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Get Rich Quick: True Tales of Overnight Millionaires - Tracy Howe - 2 of 4

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The Entrepreneur

  • Name: Tracy Howe
  • Age: 40
  • Location: Frenchtown, N.J.
  • Source of wealth: In 2007, Howe and her husband, Peter Kraft, sold their college-recruiting software company for a multimillion-dollar sum.

How did you get rich? First of all ... “rich” means different things to different people. To us it doesn’t just mean money, it means a house full of people, animals and activity. It means a “rich” life full of things to do. We made our by money building a technology company, Goalquest, in higher education. We built it from scratch and sold it eight years later.

What did you buy? We bought a house in the Hamptons as an investment property, but we haven’t gotten our money out of it yet. Fortunately, the Hamptons is as near a recession-proof location as you can get, so we’re optimistic about this investment. We also bought a horse farm in Florida — we’re equestrians and show “jumpers,” and we participate at the Winter Equestrian Festival in Wellington, Fla. That area, unfortunately, isn’t as recession-proof as the Hamptons. Not only didn’t we get our money out of that investment yet, but we’ll probably lose money on that one. The market in Florida is terrible. We also bought a few horses for us.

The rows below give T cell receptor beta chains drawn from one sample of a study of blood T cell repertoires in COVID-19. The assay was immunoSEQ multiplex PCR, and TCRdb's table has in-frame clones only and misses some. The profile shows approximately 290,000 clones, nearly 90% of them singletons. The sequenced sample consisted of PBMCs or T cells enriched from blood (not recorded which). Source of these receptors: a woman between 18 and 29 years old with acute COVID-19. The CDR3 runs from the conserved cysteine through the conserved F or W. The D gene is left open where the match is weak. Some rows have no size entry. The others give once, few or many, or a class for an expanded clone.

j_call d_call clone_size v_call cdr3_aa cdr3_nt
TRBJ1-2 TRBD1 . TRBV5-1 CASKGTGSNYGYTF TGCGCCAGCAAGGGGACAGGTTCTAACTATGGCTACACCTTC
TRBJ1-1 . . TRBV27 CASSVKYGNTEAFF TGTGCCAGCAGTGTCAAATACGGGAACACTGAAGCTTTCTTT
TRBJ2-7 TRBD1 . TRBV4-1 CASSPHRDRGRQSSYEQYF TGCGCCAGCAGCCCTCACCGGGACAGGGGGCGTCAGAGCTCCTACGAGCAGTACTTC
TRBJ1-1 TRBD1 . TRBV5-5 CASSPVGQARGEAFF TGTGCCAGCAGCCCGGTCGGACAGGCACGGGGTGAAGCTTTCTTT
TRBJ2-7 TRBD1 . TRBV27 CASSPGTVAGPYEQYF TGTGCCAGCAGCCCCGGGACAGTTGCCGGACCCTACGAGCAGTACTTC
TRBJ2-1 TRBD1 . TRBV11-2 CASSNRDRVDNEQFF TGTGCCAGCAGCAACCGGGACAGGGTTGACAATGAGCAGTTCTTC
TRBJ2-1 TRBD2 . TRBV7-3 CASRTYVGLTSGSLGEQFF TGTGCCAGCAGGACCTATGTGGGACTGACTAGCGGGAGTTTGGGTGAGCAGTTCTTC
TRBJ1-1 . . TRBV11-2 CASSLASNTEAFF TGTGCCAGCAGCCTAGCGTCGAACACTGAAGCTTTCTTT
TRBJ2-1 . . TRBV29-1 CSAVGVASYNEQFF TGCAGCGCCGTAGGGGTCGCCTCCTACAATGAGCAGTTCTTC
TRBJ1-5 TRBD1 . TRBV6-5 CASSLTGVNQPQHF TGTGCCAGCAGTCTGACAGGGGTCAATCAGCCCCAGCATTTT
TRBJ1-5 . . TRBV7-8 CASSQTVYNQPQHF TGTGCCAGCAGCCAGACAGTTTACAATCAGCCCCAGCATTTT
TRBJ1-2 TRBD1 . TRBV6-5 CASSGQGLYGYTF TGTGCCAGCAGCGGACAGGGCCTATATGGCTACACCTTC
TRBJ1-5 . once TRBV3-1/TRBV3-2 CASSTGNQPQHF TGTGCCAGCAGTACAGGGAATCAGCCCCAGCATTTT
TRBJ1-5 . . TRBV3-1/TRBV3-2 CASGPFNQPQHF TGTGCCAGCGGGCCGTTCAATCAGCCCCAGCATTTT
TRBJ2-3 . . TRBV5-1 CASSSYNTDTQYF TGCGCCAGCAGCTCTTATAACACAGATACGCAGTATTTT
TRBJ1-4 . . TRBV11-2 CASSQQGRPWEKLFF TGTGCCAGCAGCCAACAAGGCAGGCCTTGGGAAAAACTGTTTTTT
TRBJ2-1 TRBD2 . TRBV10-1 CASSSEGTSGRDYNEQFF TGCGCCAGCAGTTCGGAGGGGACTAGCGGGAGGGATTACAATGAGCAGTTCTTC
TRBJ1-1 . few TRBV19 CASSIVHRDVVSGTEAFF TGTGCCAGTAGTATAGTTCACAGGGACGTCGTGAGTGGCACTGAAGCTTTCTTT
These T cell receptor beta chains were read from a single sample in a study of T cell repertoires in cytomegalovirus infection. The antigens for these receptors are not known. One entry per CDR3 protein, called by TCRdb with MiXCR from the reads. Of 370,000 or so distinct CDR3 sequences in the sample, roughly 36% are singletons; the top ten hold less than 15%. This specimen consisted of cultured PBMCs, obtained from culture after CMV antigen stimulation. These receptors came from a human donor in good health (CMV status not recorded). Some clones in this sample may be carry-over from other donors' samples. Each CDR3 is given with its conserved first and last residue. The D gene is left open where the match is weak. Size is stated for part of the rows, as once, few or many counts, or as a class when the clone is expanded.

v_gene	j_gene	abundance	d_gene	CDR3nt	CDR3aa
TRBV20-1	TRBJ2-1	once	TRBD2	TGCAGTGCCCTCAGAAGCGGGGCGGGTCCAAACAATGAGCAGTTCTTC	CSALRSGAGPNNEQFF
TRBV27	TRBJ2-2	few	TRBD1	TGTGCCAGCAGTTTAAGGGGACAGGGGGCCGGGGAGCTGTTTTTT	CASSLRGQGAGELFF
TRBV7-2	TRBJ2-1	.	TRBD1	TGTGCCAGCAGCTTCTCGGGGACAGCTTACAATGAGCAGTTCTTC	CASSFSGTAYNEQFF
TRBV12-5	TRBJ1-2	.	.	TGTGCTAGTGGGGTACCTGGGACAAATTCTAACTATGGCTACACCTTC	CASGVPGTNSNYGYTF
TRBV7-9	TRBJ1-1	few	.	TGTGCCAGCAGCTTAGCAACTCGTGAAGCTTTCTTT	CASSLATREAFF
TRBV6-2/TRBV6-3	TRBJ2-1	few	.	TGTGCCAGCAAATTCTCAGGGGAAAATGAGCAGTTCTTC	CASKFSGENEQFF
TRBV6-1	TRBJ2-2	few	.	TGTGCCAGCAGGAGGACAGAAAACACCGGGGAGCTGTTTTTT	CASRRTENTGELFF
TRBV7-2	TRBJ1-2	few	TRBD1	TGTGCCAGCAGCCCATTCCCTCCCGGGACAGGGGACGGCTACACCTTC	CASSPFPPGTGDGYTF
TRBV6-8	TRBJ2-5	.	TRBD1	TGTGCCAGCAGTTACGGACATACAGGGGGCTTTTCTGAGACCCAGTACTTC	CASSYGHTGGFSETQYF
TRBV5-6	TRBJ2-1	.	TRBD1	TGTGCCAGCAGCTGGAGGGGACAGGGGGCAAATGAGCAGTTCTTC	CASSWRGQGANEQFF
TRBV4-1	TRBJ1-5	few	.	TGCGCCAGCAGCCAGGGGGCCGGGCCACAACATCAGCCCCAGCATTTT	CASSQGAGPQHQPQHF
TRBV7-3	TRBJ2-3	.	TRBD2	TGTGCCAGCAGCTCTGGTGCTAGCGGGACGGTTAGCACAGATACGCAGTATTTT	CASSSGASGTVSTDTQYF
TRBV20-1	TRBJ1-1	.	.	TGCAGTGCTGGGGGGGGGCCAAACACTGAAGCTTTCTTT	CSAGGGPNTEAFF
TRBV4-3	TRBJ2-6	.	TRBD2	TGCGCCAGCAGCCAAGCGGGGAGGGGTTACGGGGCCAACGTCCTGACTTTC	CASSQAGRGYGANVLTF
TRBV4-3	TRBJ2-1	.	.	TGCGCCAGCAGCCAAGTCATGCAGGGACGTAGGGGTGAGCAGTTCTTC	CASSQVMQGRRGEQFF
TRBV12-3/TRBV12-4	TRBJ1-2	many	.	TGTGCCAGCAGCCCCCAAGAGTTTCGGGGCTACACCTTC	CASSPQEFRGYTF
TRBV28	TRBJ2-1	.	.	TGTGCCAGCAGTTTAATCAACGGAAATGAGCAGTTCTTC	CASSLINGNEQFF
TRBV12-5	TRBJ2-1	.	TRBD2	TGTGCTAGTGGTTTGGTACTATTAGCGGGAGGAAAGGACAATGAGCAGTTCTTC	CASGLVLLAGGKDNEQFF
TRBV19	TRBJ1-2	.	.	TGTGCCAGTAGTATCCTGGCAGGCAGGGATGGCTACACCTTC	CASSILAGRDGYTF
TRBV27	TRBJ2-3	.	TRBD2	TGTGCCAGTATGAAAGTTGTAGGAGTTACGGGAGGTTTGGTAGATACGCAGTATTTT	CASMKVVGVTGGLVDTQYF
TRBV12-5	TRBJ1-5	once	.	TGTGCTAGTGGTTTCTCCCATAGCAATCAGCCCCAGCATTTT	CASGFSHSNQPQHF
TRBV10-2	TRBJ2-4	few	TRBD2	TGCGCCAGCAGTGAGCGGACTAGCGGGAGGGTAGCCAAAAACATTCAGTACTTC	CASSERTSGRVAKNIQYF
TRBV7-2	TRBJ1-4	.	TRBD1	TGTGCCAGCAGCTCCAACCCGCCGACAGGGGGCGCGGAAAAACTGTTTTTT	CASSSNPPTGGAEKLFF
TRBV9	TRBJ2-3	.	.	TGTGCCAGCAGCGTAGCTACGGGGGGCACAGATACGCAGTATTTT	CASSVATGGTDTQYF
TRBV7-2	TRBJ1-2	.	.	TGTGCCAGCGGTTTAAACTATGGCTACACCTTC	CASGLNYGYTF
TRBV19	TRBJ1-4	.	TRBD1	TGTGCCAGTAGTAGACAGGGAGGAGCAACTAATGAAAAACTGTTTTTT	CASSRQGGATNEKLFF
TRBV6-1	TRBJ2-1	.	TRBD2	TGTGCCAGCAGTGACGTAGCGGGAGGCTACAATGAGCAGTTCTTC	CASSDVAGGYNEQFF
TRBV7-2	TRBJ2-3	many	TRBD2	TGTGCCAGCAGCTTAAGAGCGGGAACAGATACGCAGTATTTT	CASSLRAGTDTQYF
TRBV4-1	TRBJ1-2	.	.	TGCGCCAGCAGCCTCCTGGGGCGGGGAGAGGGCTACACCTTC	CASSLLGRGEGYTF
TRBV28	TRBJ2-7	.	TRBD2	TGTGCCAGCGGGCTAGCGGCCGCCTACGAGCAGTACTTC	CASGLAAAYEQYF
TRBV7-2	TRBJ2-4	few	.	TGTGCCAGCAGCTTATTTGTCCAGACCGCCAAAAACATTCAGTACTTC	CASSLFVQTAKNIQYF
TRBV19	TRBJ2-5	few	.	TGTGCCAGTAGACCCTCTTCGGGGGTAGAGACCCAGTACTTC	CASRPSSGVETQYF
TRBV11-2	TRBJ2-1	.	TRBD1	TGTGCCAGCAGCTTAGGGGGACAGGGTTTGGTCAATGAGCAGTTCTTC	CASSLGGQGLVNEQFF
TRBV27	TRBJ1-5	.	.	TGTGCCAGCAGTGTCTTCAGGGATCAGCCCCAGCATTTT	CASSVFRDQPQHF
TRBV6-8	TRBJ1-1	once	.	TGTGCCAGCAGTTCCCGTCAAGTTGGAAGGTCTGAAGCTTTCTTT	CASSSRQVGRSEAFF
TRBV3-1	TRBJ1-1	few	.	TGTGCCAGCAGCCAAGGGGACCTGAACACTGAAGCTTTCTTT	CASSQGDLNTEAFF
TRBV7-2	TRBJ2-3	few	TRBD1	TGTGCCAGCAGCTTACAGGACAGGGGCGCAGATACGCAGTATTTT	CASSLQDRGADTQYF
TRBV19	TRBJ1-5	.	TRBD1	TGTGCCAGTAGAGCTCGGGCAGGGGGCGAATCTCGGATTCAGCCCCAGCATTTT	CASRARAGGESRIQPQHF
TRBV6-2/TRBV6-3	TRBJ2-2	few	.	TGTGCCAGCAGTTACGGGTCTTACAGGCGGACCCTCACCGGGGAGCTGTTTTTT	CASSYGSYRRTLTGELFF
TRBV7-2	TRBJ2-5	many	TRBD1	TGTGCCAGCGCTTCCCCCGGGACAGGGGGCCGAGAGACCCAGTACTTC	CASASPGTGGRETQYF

Smartest thing you spent it on? Our kids’ private education. It’s incredible how much we can see the positive impact the school is having on their development, maturity and confidence.

Dumbest thing you spent it on? A very expensive grand prix show jumper [horse] for our trainer to ride and then resell. That definitely did not work out the way we had hoped it would.

What are you doing now? We started a new business in social philanthropy called SequentialT. We sell sequentially numbered shirts to people around the world. Each shirt raises money for charity and counts people in to a united effort to make the world a better place.

Advice to others? Take the time to think through want you really want for the next stage of your life, and don’t rush into things too quickly. With unlimited amounts of money can come impulsive behavior. I think it’s important to reward yourself for your success, but then you need proper planning for creating long-lasting assets so that you never [again] have to feel financial pressures.

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